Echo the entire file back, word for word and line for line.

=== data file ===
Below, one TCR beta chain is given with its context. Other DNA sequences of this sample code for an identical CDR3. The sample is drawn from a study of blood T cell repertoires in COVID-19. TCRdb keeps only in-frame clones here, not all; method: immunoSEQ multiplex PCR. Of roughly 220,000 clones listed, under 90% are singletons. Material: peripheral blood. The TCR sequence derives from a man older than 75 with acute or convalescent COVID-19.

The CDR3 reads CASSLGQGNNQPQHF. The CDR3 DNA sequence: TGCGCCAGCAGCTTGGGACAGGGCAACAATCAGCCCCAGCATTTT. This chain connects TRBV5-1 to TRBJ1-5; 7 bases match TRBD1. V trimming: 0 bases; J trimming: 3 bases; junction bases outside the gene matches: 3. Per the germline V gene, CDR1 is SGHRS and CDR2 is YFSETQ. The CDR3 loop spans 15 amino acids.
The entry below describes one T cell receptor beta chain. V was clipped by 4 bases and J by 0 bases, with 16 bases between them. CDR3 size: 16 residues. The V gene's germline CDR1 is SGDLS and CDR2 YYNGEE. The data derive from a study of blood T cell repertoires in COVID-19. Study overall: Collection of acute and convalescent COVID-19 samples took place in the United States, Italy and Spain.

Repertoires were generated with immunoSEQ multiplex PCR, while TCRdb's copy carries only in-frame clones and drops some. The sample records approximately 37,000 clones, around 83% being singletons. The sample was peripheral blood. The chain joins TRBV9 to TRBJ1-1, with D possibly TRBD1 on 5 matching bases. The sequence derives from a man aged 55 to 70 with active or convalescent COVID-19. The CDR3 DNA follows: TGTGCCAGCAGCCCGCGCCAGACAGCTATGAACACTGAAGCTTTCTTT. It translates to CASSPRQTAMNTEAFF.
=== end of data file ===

Below, one TCR beta chain is given with its context. Other DNA sequences of this sample code for an identical CDR3. The sample is drawn from a study of blood T cell repertoires in COVID-19. TCRdb keeps only in-frame clones here, not all; method: immunoSEQ multiplex PCR. Of roughly 220,000 clones listed, under 90% are singletons. Material: peripheral blood. The TCR sequence derives from a man older than 75 with acute or convalescent COVID-19.

The CDR3 reads CASSLGQGNNQPQHF. The CDR3 DNA sequence: TGCGCCAGCAGCTTGGGACAGGGCAACAATCAGCCCCAGCATTTT. This chain connects TRBV5-1 to TRBJ1-5; 7 bases match TRBD1. V trimming: 0 bases; J trimming: 3 bases; junction bases outside the gene matches: 3. Per the germline V gene, CDR1 is SGHRS and CDR2 is YFSETQ. The CDR3 loop spans 15 amino acids.
The entry below describes one T cell receptor beta chain. V was clipped by 4 bases and J by 0 bases, with 16 bases between them. CDR3 size: 16 residues. The V gene's germline CDR1 is SGDLS and CDR2 YYNGEE. The data derive from a study of blood T cell repertoires in COVID-19. Study overall: Collection of acute and convalescent COVID-19 samples took place in the United States, Italy and Spain.

Repertoires were generated with immunoSEQ multiplex PCR, while TCRdb's copy carries only in-frame clones and drops some. The sample records approximately 37,000 clones, around 83% being singletons. The sample was peripheral blood. The chain joins TRBV9 to TRBJ1-1, with D possibly TRBD1 on 5 matching bases. The sequence derives from a man aged 55 to 70 with active or convalescent COVID-19. The CDR3 DNA follows: TGTGCCAGCAGCCCGCGCCAGACAGCTATGAACACTGAAGCTTTCTTT. It translates to CASSPRQTAMNTEAFF.